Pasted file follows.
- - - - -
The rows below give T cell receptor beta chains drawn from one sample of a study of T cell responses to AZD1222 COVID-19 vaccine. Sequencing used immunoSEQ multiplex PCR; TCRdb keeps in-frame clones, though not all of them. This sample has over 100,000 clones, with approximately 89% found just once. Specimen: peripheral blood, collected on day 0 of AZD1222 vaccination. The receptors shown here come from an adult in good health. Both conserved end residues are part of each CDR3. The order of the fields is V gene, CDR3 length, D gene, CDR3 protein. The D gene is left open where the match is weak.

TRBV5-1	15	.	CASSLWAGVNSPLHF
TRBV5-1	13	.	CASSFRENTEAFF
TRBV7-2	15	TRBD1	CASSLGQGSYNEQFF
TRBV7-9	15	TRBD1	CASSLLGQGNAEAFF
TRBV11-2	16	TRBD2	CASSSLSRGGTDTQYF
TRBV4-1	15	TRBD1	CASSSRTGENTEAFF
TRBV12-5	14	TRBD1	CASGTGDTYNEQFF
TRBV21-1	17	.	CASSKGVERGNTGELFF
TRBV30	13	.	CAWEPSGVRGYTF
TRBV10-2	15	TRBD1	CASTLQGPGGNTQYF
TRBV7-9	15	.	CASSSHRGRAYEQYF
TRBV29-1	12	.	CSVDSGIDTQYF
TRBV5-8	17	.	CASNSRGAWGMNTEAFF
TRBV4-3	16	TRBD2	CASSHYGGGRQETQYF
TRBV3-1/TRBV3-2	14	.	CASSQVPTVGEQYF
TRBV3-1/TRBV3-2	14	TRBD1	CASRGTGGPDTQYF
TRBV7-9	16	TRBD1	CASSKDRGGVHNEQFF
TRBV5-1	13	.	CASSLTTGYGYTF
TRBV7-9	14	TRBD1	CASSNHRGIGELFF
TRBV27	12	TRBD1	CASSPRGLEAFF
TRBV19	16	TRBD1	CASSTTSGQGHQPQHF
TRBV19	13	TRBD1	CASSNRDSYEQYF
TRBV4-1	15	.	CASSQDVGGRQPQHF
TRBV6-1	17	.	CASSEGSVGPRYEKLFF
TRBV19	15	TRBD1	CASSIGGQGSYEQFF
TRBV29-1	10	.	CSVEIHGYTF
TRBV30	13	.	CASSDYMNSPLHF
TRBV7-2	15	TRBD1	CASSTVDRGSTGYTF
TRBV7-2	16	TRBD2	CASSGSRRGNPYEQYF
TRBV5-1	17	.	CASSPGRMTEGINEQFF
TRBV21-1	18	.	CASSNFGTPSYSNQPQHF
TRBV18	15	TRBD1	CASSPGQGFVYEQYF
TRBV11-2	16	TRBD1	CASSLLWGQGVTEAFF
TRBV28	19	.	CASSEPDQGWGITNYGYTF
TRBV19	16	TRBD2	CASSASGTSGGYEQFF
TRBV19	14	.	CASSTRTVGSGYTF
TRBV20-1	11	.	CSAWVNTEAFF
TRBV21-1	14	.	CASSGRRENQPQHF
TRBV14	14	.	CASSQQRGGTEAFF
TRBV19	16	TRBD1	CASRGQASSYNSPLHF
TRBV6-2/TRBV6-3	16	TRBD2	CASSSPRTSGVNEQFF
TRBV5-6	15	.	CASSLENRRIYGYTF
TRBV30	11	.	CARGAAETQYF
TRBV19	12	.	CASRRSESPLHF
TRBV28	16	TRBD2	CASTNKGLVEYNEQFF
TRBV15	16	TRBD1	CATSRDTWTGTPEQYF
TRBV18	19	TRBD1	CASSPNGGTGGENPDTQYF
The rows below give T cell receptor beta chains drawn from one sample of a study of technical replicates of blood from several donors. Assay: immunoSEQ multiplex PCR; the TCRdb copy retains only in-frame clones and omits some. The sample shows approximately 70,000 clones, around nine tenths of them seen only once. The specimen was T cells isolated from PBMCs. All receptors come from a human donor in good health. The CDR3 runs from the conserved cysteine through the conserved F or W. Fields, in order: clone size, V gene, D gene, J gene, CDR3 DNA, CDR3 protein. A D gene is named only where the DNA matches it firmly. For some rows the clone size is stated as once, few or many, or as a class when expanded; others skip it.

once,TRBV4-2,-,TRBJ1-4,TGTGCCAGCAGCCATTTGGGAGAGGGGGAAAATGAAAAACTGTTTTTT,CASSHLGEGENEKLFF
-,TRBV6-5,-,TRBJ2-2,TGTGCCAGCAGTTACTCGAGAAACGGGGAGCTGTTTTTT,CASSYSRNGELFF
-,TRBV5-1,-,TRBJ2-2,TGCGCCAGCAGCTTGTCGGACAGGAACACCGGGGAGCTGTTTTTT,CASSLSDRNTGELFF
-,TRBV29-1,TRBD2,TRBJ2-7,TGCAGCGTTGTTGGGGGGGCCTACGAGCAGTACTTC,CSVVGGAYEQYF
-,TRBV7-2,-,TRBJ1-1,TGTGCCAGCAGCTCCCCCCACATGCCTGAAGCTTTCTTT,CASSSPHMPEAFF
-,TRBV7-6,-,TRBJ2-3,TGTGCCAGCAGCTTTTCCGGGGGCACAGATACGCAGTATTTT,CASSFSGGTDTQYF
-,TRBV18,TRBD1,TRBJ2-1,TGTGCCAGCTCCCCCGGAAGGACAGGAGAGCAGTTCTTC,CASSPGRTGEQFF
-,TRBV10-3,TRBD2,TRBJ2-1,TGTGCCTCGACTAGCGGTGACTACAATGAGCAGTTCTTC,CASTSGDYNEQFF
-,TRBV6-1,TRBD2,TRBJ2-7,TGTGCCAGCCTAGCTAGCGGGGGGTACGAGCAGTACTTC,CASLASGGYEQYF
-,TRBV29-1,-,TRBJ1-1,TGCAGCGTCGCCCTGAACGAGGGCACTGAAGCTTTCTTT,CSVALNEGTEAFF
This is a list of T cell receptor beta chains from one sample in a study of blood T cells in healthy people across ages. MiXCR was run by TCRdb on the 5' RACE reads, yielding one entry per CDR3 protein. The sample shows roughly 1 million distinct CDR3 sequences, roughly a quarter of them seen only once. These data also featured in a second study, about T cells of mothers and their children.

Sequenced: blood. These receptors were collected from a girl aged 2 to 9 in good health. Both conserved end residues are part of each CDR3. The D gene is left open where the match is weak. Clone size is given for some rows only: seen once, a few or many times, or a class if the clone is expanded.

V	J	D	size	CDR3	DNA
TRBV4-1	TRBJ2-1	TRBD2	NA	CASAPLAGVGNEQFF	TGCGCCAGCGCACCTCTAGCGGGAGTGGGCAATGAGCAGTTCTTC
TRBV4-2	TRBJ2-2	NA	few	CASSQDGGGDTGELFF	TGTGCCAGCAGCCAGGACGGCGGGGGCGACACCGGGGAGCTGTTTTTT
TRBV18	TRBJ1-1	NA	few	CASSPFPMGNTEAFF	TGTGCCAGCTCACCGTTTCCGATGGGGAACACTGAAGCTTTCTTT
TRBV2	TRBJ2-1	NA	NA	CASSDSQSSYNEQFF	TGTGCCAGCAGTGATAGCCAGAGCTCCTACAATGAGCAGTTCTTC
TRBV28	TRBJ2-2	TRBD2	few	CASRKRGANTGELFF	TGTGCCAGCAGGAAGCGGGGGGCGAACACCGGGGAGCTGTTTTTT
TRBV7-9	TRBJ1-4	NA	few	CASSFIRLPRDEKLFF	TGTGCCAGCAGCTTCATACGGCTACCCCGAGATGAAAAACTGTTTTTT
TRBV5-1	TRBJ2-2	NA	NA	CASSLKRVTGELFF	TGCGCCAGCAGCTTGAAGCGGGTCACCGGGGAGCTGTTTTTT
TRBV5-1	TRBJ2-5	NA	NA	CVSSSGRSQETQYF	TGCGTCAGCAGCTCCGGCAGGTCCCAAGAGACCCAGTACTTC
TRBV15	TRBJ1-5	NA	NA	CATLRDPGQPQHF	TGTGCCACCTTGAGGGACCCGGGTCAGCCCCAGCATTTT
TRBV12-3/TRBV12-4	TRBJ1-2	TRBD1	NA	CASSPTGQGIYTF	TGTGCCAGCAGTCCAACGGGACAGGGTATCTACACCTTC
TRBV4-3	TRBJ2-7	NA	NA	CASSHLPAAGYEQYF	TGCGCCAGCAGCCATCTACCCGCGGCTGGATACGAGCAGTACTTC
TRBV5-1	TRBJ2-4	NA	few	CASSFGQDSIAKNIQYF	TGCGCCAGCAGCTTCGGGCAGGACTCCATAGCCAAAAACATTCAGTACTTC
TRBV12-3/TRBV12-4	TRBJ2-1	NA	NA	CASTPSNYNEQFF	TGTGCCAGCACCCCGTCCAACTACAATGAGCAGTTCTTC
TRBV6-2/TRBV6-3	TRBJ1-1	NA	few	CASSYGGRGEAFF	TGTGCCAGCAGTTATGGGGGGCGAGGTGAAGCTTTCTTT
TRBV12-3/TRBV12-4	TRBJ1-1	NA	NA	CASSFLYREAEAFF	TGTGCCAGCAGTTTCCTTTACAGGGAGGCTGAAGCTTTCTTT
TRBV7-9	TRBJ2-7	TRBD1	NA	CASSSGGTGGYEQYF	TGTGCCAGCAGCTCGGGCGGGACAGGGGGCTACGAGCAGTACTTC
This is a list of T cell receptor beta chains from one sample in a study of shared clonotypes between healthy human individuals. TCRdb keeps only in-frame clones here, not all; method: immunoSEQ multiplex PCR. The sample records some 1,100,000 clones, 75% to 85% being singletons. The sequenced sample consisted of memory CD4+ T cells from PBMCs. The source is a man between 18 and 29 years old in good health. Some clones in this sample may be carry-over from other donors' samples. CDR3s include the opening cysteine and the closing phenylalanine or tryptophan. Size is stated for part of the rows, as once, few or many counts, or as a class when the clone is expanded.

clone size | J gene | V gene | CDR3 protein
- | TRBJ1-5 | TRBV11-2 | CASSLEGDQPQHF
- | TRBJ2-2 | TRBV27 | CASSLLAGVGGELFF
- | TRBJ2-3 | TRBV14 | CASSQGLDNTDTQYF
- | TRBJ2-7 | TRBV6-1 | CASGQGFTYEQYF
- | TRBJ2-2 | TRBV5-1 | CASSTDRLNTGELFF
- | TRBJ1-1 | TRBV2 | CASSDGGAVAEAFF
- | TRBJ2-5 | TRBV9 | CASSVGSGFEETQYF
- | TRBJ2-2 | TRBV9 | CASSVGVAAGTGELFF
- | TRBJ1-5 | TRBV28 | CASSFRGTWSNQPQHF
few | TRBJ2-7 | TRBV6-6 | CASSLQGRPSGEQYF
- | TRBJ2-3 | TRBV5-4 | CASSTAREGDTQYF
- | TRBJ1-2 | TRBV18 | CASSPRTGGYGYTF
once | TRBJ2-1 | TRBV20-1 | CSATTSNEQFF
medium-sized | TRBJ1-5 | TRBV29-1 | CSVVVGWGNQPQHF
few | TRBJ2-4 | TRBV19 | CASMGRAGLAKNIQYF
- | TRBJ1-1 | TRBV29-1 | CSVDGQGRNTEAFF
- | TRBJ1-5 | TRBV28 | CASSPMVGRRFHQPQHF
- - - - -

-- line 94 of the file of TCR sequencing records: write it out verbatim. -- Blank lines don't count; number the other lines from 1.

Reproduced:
medium-sized | TRBJ1-5 | TRBV29-1 | CSVVVGWGNQPQHF